The transition to zero waste, however, has its pitfalls.

Josephine Miller, an environmental official for the city of Santa Monica, Calif., which bans the use of polystyrene foam containers, said that some citizens had unwittingly put the plant-based alternatives into cans for recycling, where they had melted and had gummed up the works. Yellowstone and some institutions have asked manufacturers to mark some biodegradable items with a brown or green stripe.

Yet even with these clearer design cues, customers will have to be taught to think about the destination of every throwaway if the zero-waste philosophy is to prevail, environmental officials say.

“Technology exists, but a lot of education still needs to be done,” said Mr. Johnston of the E.P.A.

He expects private companies and businesses to move faster than private citizens because momentum can be driven by one person at the top.

“It will take a lot longer to get average Americans to compost,” Mr. Johnston said. “Reaching down to my household and yours is the greatest challenge.”

Source:  The New York Times & WIH Resource Group

If you have any questions about this news or general questions about our diversified services, please contact Bob Wallace, Principal & VP of Client Solutions at WIH Resource Group and Waste Savings, Inc. at admin@wihrg.com

Feel free to visit our websites for additional information on our services at: http://www.wihrg.com  & http://www.wastesavings.net and our daily blog at https://wihresourcegroup.wordpress.com

WIH Resource Group on Linked In: http://www.linkedin.com/in/wihresourcegroup

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NATIONAL RECYCLING COALITION (NRC) LIMPS INTO CHAPTER 7 FILING


On the heels of the failed vote to merge with Keep America Beautiful (KAB), the National Recycling Coalition (NRC) Board voted to pursue a Chapter 7 bankruptcy filing, ending the organization’s 30-year run as the nation’s largest non-profit recycling advocacy organization.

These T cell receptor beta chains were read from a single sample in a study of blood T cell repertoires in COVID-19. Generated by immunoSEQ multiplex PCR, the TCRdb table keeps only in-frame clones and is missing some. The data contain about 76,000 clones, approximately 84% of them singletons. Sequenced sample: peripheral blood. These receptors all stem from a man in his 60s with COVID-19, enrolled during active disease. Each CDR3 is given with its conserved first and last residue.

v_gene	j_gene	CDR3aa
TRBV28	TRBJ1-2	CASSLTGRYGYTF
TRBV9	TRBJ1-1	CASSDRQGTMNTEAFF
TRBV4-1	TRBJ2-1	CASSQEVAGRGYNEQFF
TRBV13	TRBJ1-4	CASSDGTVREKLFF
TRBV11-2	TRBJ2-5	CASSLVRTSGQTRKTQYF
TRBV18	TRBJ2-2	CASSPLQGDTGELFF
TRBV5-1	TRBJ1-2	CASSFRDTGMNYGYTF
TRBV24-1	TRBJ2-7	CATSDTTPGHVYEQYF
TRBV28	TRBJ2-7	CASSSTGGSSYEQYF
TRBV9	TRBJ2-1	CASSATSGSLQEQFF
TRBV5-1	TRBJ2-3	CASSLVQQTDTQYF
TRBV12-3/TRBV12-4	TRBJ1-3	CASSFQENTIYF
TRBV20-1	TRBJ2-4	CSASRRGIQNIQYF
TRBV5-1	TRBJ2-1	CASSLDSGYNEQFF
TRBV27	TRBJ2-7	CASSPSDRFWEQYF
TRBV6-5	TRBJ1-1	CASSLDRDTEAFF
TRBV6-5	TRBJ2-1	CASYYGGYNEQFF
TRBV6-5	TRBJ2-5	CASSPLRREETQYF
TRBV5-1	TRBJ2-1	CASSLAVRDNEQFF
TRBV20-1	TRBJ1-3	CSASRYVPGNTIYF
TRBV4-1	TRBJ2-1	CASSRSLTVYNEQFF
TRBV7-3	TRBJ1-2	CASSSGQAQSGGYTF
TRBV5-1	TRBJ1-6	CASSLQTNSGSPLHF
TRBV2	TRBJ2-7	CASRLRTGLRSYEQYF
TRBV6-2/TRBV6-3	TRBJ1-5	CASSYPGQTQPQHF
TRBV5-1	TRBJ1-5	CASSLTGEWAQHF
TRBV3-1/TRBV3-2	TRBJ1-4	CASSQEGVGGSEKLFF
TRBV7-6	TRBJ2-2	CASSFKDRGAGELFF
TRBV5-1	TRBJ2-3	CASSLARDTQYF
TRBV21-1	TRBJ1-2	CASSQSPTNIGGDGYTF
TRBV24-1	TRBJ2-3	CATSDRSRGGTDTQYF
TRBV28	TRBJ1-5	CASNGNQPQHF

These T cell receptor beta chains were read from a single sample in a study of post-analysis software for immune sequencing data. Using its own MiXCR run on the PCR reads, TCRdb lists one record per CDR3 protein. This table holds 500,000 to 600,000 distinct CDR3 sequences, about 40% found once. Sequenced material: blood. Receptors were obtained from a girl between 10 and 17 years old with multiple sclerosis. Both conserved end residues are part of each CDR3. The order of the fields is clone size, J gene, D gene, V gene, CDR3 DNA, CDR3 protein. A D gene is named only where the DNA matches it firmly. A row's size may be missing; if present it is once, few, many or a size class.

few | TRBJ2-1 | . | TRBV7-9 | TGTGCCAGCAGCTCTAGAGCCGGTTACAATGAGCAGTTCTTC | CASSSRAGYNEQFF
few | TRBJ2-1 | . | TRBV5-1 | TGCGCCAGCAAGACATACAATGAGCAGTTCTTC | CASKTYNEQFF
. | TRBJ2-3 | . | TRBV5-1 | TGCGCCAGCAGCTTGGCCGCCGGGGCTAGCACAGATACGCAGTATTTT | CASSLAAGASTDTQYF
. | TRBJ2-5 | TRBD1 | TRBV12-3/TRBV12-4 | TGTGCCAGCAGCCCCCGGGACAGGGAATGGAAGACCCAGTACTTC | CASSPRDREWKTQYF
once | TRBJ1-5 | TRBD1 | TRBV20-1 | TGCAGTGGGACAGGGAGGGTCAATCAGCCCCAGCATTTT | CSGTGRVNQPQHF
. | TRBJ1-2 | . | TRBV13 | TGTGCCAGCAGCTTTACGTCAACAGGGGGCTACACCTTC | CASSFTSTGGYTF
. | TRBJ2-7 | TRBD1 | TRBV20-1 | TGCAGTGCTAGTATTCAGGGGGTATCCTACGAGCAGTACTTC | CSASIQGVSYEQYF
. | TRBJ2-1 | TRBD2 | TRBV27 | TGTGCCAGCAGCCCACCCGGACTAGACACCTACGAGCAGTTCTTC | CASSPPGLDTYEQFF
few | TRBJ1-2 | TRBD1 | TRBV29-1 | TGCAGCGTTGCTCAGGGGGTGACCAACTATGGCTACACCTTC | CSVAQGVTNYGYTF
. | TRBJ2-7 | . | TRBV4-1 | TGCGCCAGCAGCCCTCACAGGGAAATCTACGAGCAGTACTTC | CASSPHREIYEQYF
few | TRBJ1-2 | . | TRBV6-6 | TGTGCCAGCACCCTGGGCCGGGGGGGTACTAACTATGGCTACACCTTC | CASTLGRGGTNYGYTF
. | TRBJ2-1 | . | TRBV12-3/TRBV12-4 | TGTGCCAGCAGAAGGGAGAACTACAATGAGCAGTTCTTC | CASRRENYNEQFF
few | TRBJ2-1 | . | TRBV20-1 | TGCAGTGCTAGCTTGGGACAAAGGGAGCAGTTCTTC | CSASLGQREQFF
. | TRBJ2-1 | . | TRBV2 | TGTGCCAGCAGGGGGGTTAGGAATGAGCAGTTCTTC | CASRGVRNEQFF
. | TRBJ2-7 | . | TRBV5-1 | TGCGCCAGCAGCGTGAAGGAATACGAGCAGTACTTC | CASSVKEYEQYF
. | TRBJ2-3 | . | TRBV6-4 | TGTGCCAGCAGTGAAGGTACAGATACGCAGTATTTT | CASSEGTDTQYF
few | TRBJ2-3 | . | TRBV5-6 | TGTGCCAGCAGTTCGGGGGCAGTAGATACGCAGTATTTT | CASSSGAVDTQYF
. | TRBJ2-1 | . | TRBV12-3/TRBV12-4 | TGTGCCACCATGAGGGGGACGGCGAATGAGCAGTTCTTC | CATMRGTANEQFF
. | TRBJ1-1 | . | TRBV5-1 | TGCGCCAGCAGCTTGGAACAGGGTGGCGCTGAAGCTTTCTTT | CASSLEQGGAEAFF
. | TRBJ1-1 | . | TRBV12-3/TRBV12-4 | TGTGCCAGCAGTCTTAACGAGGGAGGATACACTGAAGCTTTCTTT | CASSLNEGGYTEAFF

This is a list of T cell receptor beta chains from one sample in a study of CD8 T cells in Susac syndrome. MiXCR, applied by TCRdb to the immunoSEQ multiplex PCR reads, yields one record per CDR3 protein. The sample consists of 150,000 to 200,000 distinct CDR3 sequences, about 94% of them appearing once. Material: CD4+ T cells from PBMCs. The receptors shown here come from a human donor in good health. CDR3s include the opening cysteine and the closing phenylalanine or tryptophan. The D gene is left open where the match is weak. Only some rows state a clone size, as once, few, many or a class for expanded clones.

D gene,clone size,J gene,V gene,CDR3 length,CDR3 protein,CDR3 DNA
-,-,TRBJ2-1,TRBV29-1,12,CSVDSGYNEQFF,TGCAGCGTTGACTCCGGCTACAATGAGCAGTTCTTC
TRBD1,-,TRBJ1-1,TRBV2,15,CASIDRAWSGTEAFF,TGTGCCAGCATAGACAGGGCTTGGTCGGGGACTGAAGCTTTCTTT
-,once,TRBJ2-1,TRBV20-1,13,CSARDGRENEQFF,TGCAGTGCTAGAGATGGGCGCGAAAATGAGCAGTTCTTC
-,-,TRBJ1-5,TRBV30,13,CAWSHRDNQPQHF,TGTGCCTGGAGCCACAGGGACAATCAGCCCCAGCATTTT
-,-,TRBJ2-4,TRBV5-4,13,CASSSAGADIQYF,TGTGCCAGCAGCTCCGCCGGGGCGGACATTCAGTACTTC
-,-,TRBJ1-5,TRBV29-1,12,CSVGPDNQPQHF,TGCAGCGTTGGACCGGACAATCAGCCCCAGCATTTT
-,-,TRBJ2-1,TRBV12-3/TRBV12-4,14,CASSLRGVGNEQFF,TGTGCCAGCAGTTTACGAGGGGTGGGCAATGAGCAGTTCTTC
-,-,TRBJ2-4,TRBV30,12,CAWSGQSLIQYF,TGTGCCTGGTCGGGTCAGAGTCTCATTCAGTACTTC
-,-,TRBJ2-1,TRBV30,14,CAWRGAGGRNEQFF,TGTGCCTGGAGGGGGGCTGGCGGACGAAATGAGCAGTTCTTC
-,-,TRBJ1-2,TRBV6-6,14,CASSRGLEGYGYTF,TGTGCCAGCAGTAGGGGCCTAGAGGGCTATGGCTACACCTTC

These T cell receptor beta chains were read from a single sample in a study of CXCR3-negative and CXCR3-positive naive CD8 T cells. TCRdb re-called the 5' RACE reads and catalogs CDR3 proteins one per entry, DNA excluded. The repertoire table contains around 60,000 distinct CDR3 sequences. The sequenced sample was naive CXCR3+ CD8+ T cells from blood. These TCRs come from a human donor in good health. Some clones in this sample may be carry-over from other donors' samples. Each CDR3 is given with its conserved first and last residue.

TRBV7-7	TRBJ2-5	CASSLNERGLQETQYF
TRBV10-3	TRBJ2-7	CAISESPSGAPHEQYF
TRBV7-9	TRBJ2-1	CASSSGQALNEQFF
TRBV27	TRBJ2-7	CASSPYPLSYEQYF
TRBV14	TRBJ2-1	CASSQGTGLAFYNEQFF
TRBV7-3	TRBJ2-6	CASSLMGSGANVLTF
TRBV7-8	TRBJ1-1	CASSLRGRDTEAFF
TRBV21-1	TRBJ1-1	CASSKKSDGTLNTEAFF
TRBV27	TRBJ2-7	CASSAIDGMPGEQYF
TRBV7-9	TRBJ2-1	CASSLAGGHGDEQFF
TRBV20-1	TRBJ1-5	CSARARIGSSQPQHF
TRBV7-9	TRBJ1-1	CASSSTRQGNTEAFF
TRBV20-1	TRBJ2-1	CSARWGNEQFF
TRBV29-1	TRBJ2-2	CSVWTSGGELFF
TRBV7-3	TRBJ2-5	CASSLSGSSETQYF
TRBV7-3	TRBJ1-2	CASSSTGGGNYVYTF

“This really is a very sad day for an organization that doesn’t get nearly the attention it deserves,” said Bob Gedert, executive director of the California Resource Recovery Association and NRC Board member. “We need to acknowledge the truly heroic efforts of everyone who worked so hard to make this organization work as long as it did.”

Despite reluctantly voting in favor, Gedert had advocated a plan to bring the organization into Chapter 11, in order to maintain bargaining power and confidence with creditors and donors.

However, the vote to pursue a Chapter 7 filing is not the end of NRC’s money problems. At the end of the September 2nd business day, the organization had approximately $619 in cash on hand. With legal fees associated with pursuing a filing in the tens of thousands of dollars, some board members have offered to personally donate the funds necessary for the organization to move into bankruptcy court.

Of additional concern was the fate of America Recycles Day. Just prior to the vote to pursue the bankruptcy option, the board unanimously voted to not accept an offer from KAB to accelerate the final payment of $50,000 on the advice of legal counsel. Several board members were concerned that America Recycles Day could be undervalued in the current KAB contract, thus the board will try to pursue a higher value in bankruptcy court.

In the comment period following the conclusion of the board vote, some members expressed hope that the organization might be reborn following the bankruptcy process.

“It might be easier to build a new organization and a new donor base if we are not saddled by [NRC’s] obligations,” mused David Struhs, International Paper’s vice president of Environmental Affairs.

Outside the board, reactions differed:

“The Board is saying that there is hope to rebuild NRC, but I don’t see it happening once this message is sent out,” said Amy Perlmutter of Perlmutter Associates. “I can’t imagine anyone wanting to donate time or energy to an organization that is dissolving. I do not understand why they couldn’t put [the decision] off for 30 days to find a pro bono attorney to file Chapter 11, or to try and implement some of Bob [Gedert’s] plan.” 

Source: National Recycling Coalition, Resource Recycling and WIH Resource Group

If you have any questions about this news or general questions about our diversified services, please contact Bob Wallace, Principal & VP of Client Solutions at WIH Resource Group and Waste Savings, Inc. at admin@wihrg.com

Feel free to visit our websites for additional information on our services at: http://www.wihrg.com and http://www.wastesavings.net and our daily blog at https://wihresourcegroup.wordpress.com